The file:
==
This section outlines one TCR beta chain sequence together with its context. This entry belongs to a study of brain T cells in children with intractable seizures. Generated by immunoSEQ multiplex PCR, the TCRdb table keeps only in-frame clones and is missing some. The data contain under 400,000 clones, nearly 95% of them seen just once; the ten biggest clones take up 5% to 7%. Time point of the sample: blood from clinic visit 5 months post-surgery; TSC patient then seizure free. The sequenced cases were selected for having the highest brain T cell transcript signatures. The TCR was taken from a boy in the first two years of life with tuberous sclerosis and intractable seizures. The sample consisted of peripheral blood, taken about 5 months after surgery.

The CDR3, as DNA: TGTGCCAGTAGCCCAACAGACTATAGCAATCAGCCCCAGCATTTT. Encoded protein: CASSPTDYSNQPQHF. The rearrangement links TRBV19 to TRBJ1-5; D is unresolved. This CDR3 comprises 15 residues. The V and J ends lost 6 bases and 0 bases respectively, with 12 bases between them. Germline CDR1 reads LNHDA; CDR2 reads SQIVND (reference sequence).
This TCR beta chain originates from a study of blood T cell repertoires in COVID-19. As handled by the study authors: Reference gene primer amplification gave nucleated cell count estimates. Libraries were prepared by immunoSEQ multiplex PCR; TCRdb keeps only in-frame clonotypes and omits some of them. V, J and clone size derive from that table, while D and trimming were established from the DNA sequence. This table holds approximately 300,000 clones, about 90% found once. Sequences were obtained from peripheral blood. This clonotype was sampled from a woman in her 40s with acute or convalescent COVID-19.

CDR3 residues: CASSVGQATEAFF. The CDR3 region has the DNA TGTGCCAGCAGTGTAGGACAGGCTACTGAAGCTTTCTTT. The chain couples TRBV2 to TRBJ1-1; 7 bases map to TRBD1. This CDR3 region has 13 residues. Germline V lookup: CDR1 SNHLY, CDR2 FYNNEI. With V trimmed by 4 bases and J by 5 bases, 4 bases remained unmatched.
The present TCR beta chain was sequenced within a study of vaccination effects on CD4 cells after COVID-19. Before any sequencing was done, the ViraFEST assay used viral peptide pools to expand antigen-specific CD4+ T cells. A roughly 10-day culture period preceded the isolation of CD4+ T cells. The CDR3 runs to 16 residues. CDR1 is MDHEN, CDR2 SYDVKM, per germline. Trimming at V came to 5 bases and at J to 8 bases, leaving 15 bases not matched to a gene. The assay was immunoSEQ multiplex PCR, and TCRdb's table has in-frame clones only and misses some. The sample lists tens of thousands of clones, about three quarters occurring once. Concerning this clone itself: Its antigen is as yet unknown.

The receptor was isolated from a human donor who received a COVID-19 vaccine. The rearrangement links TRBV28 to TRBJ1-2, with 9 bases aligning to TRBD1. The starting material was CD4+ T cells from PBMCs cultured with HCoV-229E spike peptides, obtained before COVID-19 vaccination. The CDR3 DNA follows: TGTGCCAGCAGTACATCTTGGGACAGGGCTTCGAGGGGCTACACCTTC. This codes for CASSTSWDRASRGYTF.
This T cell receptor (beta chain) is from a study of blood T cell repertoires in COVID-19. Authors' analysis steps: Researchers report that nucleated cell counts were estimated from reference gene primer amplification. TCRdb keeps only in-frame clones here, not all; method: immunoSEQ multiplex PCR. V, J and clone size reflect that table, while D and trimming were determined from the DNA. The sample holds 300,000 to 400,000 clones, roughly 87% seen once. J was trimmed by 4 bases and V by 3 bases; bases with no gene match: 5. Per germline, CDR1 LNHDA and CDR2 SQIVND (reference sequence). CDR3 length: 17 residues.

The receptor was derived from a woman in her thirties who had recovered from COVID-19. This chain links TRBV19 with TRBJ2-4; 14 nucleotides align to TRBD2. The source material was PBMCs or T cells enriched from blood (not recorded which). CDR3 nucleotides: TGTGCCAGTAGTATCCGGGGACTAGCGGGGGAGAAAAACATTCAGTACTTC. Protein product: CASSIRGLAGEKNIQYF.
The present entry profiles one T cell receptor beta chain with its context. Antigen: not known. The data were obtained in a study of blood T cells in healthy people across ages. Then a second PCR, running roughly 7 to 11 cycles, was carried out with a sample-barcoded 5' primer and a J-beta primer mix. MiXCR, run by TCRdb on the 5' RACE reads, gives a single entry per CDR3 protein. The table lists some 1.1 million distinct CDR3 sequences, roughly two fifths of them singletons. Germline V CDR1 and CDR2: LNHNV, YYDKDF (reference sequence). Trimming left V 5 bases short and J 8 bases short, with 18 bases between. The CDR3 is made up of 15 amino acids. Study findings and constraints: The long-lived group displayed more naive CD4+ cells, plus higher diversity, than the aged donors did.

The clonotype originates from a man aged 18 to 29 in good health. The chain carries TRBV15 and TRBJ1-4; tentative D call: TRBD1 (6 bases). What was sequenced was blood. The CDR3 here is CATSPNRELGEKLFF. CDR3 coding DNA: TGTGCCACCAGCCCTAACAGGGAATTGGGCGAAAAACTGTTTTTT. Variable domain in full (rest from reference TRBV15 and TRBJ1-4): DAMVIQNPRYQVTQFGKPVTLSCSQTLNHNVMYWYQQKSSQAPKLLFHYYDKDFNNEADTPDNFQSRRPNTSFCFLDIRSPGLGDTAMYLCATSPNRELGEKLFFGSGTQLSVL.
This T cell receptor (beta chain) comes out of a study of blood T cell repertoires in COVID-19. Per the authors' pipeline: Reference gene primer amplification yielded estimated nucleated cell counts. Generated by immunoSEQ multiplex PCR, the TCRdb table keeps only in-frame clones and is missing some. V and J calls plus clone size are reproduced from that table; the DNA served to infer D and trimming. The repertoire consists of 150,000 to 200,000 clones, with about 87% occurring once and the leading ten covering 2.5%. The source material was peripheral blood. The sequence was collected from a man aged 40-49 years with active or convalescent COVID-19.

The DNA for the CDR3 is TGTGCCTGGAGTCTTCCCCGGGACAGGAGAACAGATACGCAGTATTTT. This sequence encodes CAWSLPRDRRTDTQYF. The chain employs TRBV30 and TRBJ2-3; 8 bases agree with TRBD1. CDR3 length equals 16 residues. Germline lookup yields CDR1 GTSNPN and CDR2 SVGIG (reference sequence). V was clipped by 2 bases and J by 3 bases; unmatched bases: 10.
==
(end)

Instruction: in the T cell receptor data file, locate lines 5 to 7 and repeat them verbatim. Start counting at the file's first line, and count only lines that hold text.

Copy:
The present TCR beta chain was sequenced within a study of vaccination effects on CD4 cells after COVID-19. Before any sequencing was done, the ViraFEST assay used viral peptide pools to expand antigen-specific CD4+ T cells. A roughly 10-day culture period preceded the isolation of CD4+ T cells. The CDR3 runs to 16 residues. CDR1 is MDHEN, CDR2 SYDVKM, per germline. Trimming at V came to 5 bases and at J to 8 bases, leaving 15 bases not matched to a gene. The assay was immunoSEQ multiplex PCR, and TCRdb's table has in-frame clones only and misses some. The sample lists tens of thousands of clones, about three quarters occurring once. Concerning this clone itself: Its antigen is as yet unknown.

The receptor was isolated from a human donor who received a COVID-19 vaccine. The rearrangement links TRBV28 to TRBJ1-2, with 9 bases aligning to TRBD1. The starting material was CD4+ T cells from PBMCs cultured with HCoV-229E spike peptides, obtained before COVID-19 vaccination. The CDR3 DNA follows: TGTGCCAGCAGTACATCTTGGGACAGGGCTTCGAGGGGCTACACCTTC. This codes for CASSTSWDRASRGYTF.
This T cell receptor (beta chain) is from a study of blood T cell repertoires in COVID-19. Authors' analysis steps: Researchers report that nucleated cell counts were estimated from reference gene primer amplification. TCRdb keeps only in-frame clones here, not all; method: immunoSEQ multiplex PCR. V, J and clone size reflect that table, while D and trimming were determined from the DNA. The sample holds 300,000 to 400,000 clones, roughly 87% seen once. J was trimmed by 4 bases and V by 3 bases; bases with no gene match: 5. Per germline, CDR1 LNHDA and CDR2 SQIVND (reference sequence). CDR3 length: 17 residues.